INPUT "What is your name: ", UserName$ PRINT "Hello "; UserName$ DO INPUT "How many stars do you want: ", NumStars Stars$ = STRING$(NumStars, "*") PRINT Stars$ DO INPUT "Do you want more stars? ", Answer$ LOOP UNTIL Answer$ <> "" Answer$ = LEFT$(Answer$, 1) LOOP WHILE UCASE$(Answer$) = "Y" PRINT "Goodbye "; UserName$
For my math classes in Junior High and High School I had a TI-85 and I created some games on my calculator. I don’t know the name of the language used on the calculator. Luckily, the calculator came with a great little book with descriptions on all the commands you could issue to the calculator. This was awesome because I was great at math and finished my assignments quickly which left plenty of time for more work on my calculator during class!
My dad noticed my interest in programming and he wanted to learn too. So, we went to the bookstore and bought a book on C that we read together and did the exercises together. I loved learning C more than any other language to that point. It was the first language that I appreciated not only for what I could tell the computer to do with it, but also the way that it looked. To this day I like the wide range of ways that you can accomplish things. Programming in C/C++ feels like I’m breathing a cleaner air and that I have more freedom than any other language.
In High School, I had a computer science class and we learned both C++ and Pascal. I liked Pascal, but I loved C++.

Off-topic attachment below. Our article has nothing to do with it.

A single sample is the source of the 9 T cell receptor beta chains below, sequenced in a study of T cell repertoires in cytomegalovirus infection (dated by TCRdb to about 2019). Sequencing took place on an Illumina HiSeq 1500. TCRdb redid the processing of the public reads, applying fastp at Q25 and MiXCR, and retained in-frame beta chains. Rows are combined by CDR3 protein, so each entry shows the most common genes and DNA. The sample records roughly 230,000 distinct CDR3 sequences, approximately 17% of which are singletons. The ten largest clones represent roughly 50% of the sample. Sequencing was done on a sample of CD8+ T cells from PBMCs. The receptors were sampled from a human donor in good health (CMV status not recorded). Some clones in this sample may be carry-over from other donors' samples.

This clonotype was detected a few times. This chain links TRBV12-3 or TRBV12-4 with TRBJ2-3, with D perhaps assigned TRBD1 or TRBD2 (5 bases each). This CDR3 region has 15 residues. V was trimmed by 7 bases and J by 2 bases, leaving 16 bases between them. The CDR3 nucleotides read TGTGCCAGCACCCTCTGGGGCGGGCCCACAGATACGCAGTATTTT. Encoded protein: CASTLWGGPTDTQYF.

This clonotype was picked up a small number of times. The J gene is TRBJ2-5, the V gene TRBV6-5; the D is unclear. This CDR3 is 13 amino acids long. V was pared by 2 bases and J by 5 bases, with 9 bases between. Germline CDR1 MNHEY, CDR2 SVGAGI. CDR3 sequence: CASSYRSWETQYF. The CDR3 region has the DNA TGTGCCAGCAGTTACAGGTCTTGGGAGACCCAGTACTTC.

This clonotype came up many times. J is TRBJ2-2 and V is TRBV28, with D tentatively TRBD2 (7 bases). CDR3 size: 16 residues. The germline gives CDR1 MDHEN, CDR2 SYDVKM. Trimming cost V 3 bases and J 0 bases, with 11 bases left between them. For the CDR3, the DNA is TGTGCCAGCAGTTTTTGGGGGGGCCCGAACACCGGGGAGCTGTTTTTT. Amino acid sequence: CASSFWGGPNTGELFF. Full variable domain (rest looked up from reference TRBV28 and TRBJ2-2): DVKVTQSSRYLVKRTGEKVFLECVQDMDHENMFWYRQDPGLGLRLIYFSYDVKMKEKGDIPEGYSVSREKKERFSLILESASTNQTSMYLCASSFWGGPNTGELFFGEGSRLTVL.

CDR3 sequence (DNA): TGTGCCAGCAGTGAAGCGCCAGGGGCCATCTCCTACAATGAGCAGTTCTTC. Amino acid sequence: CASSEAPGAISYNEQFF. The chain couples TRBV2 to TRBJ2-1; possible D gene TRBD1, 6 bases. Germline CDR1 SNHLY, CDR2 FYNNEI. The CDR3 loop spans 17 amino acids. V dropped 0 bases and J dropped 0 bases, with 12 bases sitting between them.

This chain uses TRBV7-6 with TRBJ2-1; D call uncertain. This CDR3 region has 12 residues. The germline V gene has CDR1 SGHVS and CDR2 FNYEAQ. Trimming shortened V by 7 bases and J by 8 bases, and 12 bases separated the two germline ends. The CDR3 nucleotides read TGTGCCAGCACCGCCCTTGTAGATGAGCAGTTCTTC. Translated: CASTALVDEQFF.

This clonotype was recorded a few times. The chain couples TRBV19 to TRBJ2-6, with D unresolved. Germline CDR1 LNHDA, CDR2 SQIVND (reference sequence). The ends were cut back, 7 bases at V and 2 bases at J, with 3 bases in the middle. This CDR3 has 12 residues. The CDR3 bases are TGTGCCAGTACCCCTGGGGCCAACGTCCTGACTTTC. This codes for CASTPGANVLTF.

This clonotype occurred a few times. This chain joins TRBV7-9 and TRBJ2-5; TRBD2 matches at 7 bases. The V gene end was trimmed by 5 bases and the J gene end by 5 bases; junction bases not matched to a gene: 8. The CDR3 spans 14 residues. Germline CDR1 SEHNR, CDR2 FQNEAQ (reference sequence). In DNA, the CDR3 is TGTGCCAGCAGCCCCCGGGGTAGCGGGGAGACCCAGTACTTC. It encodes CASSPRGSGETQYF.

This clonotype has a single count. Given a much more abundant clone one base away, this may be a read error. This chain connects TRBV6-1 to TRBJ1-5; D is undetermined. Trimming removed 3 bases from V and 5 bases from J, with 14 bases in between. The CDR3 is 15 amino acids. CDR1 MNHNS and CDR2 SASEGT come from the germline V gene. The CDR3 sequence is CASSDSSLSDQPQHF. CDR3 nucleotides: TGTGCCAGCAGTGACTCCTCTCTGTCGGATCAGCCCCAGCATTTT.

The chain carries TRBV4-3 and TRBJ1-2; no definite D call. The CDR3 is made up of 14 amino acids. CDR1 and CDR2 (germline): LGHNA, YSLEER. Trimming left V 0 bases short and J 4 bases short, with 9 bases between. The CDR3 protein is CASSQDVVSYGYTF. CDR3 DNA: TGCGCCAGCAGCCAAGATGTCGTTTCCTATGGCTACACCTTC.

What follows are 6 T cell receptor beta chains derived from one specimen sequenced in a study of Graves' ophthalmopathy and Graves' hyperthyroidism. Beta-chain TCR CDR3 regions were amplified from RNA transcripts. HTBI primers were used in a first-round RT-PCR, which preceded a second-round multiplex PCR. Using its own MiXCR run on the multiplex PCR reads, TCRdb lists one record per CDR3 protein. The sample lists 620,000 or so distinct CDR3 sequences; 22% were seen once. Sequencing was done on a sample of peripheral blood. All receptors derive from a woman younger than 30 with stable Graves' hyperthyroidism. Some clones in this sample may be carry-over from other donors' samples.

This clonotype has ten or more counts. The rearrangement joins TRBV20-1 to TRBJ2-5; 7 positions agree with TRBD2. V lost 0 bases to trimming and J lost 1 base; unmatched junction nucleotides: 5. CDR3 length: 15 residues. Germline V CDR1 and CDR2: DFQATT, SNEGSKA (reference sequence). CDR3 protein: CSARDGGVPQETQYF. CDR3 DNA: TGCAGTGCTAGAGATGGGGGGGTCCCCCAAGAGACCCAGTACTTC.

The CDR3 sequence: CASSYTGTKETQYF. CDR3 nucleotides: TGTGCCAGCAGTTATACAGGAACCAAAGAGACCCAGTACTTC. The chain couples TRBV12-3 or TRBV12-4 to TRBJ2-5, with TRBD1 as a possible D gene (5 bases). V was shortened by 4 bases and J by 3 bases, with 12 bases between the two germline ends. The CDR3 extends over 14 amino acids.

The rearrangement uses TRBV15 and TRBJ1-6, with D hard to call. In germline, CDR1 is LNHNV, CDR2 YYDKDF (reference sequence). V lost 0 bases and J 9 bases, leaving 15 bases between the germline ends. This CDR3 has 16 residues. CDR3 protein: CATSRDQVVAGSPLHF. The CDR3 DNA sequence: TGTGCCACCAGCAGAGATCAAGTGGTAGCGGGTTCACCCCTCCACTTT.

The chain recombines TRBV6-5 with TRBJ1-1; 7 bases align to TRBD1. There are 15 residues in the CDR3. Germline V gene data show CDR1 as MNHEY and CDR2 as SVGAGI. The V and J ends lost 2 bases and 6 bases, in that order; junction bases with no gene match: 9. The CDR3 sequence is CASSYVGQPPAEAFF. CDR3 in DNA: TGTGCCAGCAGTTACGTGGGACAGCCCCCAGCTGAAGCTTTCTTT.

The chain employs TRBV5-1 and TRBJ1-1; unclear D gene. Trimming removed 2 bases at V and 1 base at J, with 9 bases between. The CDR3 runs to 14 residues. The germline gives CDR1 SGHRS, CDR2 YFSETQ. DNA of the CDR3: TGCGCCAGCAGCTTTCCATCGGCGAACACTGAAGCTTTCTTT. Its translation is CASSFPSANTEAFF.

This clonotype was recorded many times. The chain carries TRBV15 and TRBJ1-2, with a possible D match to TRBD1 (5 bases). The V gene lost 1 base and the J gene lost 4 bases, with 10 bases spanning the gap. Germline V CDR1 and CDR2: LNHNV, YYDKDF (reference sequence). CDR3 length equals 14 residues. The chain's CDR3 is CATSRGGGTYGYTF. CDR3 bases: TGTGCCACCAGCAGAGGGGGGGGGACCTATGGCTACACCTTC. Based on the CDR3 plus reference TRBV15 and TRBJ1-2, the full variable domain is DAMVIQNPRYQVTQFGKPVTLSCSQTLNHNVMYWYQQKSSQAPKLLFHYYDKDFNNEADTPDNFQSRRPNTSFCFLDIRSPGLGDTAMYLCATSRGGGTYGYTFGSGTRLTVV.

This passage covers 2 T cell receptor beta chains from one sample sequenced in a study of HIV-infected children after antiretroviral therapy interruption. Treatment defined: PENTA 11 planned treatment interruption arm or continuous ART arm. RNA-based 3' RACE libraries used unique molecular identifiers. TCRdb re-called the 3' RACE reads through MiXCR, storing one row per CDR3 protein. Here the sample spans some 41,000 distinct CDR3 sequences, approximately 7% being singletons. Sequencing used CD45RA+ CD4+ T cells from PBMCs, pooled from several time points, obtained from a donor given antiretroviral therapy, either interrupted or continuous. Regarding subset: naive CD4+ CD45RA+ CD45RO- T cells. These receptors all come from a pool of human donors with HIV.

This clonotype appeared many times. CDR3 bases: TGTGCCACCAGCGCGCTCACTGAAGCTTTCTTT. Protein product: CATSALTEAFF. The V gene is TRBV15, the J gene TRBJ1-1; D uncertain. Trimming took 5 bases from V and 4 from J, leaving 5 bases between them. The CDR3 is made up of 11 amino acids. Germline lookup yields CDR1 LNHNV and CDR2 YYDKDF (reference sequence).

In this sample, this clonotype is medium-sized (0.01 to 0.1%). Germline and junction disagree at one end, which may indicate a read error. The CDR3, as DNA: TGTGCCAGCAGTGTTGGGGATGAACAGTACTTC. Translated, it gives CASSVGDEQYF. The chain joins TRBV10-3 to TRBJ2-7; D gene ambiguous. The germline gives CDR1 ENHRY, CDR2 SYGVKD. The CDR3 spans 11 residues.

Of course, when I went to college, almost all of the computer science classes were in Java. I really liked Java. Of all the other languages I had learned to that point, it reminded me most of C++. I know that’s weird, but think it was just because it’s object oriented. I don’t understand why, but I have this weird opinion of Java. I really enjoy programming in it, but I don’t enjoy using programs created with it. Maybe I should figure out why, but I don’t really care. :) In college, I also had classes on C++, Python, and Perl. Python and Perl were okay languages to use, but for some reason I found myself avoiding them rather than interested in them.
When I graduated, I got a job doing web development with ASP.NET using C#. I really like C# because it reminds me of C++.
And Then There Was Ruby
A man named _why said, “To write Ruby code is to love… to feel passion.” I don’t know if I would use the same words, but I feel similarly. I really feel like I’m creating a work of art when I write Ruby code. It’s like I’m creating an awesome sculpture for the city square or painting the ceiling of a chapel. I know that may sound crazy or stupid. I may be exaggerating a little too, but it definitely is more for me than just getting to the end result.
If you want to try Ruby or learn more about Ruby on Rails, here’s where I would start:
- Try Ruby: http://tryruby.org/ (this is a quick, fun, and easy way to try Ruby)
- Railscasts: http://railscasts.com/"
- </a>Rails for Zombies: http://railsforzombies.org/"
- Rails Guides: http://guides.rubyonrails.org/"
- Agile Development with Rails: http://pragprog.com/titles/rails3/agile-web-development-with-rails-third-edition"